ATR 72-600 (F-WWEY): Franco-Italian turboprop regional airliner

The ATR 72 is a twin-engine turboprop, short-haul regional airliner developed and produced in France and Italy by aircraft manufacturer ATR (Avions de transport régional or Aerei da Trasporto Regionale), a joint venture formed by French aerospace company Aérospatiale (now Airbus) and Italian aviation conglomerate Aeritalia (now Leonardo S.p.A.). The number “72” in its name is derived from the aircraft’s typical standard seating capacity of 72 passengers.

During the 1980s, French aerospace company Aérospatiale and Italian aviation conglomerate Aeritalia merged their work on a new generation of regional aircraft. A new jointly owned company, ATR, was established to develop, manufacture, and market their first airliner, which was later designated as the ATR 42.

On 16 August 1984, the first model of the series, designated as the ATR 42-300, performed the type’s maiden flight. During the mid-1980s, the ATR 72 was developed as a stretched variant of the ATR 42. On 27 October 1989, Finnish airline Finnair became the first airline to operate the type in revenue service. The ATR 72 has also been used as a corporate transport, cargo aircraft, and maritime patrol aircraft.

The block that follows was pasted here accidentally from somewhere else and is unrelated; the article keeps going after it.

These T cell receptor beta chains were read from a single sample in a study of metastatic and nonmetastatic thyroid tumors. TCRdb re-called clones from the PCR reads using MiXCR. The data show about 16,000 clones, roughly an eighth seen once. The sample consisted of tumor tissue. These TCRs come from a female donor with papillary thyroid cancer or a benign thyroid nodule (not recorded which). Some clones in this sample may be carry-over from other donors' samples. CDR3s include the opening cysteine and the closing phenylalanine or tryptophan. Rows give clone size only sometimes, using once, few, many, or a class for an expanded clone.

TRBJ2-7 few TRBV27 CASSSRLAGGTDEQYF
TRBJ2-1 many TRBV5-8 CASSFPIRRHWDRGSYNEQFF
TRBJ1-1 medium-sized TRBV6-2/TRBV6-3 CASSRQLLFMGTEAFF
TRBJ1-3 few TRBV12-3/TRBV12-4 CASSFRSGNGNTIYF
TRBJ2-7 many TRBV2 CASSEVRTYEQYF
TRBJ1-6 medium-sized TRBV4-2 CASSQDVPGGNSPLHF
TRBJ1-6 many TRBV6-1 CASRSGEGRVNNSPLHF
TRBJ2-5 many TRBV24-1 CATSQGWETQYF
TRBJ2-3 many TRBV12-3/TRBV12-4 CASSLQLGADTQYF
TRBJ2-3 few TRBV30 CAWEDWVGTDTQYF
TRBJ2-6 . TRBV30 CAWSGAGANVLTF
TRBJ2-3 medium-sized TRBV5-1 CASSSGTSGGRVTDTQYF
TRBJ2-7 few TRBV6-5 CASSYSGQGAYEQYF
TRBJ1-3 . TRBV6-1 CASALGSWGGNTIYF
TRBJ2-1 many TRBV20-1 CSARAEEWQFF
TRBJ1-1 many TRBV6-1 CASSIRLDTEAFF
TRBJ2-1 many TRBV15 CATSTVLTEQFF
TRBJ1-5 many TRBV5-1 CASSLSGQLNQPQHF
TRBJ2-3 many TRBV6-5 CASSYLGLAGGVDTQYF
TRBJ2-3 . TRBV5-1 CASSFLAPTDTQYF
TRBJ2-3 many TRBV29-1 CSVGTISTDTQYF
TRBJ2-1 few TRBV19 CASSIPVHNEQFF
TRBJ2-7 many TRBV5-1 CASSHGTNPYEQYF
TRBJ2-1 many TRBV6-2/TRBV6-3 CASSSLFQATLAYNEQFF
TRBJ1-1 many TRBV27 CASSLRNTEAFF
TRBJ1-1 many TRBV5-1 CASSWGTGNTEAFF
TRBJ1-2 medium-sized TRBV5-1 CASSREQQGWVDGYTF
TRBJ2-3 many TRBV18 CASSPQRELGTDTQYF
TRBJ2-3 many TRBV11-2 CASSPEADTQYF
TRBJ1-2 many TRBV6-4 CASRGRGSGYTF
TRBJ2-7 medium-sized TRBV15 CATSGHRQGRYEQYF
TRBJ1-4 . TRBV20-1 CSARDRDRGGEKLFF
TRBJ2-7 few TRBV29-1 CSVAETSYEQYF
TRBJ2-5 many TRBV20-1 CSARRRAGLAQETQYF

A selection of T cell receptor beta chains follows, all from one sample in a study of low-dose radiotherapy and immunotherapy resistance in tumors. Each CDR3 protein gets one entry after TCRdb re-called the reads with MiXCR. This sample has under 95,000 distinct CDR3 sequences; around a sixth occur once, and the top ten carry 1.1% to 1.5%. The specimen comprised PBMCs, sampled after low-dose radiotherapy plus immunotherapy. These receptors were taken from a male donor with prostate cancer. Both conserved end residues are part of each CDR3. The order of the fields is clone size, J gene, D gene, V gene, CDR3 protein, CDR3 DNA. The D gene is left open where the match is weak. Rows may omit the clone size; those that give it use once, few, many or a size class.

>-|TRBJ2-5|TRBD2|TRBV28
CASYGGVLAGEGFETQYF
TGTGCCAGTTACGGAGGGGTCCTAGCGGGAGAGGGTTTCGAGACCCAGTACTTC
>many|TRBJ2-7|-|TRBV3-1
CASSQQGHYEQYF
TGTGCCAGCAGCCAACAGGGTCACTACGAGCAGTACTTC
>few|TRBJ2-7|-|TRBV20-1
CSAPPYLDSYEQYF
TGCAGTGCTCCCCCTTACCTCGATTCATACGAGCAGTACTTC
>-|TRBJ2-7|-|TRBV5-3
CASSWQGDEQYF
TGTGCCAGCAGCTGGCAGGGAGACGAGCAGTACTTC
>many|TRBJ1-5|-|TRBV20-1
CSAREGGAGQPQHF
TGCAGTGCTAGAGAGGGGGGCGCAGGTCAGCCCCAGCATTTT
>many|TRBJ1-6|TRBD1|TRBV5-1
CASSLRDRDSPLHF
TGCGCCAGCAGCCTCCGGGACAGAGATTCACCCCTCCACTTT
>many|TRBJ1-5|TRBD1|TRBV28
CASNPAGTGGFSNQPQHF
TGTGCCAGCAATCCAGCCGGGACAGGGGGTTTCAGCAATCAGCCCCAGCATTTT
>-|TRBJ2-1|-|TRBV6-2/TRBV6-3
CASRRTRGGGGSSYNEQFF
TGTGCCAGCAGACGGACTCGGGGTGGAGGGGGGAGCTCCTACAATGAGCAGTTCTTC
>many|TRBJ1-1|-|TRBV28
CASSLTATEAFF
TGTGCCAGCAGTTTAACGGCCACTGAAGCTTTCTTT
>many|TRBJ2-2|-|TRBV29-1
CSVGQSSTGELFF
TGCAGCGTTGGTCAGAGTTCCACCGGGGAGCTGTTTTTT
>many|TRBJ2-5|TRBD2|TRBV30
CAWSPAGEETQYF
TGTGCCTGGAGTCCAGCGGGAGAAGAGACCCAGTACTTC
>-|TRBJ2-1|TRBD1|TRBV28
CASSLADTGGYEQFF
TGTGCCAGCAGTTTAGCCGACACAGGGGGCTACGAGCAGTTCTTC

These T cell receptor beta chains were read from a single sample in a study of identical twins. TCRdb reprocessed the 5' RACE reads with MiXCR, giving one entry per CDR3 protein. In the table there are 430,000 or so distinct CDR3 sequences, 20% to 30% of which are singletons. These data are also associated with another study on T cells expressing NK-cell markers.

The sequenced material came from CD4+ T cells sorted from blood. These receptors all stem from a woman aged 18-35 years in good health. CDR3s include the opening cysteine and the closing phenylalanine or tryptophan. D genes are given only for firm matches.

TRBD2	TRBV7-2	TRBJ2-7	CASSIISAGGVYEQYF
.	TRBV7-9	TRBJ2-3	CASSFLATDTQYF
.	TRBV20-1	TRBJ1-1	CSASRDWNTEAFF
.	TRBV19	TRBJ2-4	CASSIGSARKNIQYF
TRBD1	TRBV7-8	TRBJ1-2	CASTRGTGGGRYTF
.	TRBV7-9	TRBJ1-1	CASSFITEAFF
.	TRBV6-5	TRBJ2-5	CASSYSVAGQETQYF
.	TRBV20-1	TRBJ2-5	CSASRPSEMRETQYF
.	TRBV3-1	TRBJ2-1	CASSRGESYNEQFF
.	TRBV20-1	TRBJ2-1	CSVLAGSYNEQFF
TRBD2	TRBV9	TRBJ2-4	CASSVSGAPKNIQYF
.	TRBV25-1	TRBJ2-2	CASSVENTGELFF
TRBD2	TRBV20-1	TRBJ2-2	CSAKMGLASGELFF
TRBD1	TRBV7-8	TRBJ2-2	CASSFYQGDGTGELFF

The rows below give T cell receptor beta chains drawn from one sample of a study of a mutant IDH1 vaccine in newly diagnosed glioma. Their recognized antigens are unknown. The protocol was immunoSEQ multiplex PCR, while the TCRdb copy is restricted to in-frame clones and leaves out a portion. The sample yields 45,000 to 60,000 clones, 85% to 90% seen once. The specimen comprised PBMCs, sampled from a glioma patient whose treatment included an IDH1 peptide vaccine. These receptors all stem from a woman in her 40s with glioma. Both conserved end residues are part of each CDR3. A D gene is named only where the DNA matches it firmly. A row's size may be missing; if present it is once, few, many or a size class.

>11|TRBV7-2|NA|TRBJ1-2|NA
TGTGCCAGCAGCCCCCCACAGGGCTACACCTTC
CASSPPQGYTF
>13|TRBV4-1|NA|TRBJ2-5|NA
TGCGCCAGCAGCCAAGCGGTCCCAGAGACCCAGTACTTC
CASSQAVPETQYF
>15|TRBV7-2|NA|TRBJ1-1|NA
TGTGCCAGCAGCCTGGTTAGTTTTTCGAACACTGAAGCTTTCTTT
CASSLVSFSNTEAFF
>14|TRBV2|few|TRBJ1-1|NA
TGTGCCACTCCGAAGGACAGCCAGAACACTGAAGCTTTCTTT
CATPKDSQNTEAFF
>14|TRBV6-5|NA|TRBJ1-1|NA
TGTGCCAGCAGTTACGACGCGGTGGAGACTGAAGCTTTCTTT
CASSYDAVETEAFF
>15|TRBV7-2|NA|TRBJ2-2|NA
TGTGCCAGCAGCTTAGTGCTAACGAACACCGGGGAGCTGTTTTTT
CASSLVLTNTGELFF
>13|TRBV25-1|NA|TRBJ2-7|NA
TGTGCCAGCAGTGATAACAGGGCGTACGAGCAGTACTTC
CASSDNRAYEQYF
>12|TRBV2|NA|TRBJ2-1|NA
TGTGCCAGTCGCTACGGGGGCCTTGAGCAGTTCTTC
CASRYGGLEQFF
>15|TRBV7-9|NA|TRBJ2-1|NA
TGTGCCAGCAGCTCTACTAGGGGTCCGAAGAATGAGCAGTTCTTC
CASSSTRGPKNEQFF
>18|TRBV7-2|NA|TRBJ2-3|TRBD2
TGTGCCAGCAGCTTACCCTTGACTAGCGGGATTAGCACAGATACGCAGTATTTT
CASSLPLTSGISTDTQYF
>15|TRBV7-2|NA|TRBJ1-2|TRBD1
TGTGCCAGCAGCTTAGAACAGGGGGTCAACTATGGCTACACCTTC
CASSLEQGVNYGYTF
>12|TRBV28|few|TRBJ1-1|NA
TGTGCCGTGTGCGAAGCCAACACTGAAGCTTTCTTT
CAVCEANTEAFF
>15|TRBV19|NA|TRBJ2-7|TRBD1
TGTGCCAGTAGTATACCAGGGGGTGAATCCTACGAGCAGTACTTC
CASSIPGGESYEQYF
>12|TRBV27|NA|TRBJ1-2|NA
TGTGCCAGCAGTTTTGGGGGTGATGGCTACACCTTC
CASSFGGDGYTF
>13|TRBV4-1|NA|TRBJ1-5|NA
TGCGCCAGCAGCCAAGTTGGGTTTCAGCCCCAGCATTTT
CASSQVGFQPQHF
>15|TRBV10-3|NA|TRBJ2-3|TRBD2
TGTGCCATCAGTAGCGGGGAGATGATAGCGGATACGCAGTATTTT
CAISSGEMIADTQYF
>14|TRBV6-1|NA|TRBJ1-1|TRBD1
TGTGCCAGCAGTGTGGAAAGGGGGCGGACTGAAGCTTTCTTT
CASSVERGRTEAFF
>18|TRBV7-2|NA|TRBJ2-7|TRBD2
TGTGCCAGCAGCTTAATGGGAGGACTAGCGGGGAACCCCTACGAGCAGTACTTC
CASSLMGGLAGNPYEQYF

Made in Italy and France

First flight: 1988

Crew: 4 (captain, first officer, 2 flight attendants)

Capacity: 72 seats

Engine: 2 × Pratt & Whitney Canada PW127XT-M

Power: 2475 HP

Speed: 510 km/h

Range: 1,528 km (949 mi)

Ceiling: 7,600 m

Weight: 13620 kg

Aeroscopia (Toulouse)

ATR is a Franco-Italian aircraft manufacturer headquartered in Blagnac, France, a suburb of Toulouse.

It was formed during 1981 as a joint venture between Aérospatiale of France (now Airbus) and Aeritalia (now Leonardo) of Italy. The company’s principal products are the ATR 42 and ATR 72 aircraft, of which it has developed multiple variants of both types. ATR has sold more than 1,600 aircraft and has over 200 operators in more than 100 countries.

Leonardo’s manufacturing facilities in Pomigliano d’Arco, near Naples, Italy, produce the aircraft’s fuselage and tail sections. Aircraft wings are assembled at Sogerma in Bordeaux in western France by Airbus France. Final assembly, flight-testing, certification and deliveries are the responsibility of ATR in Toulouse, France.

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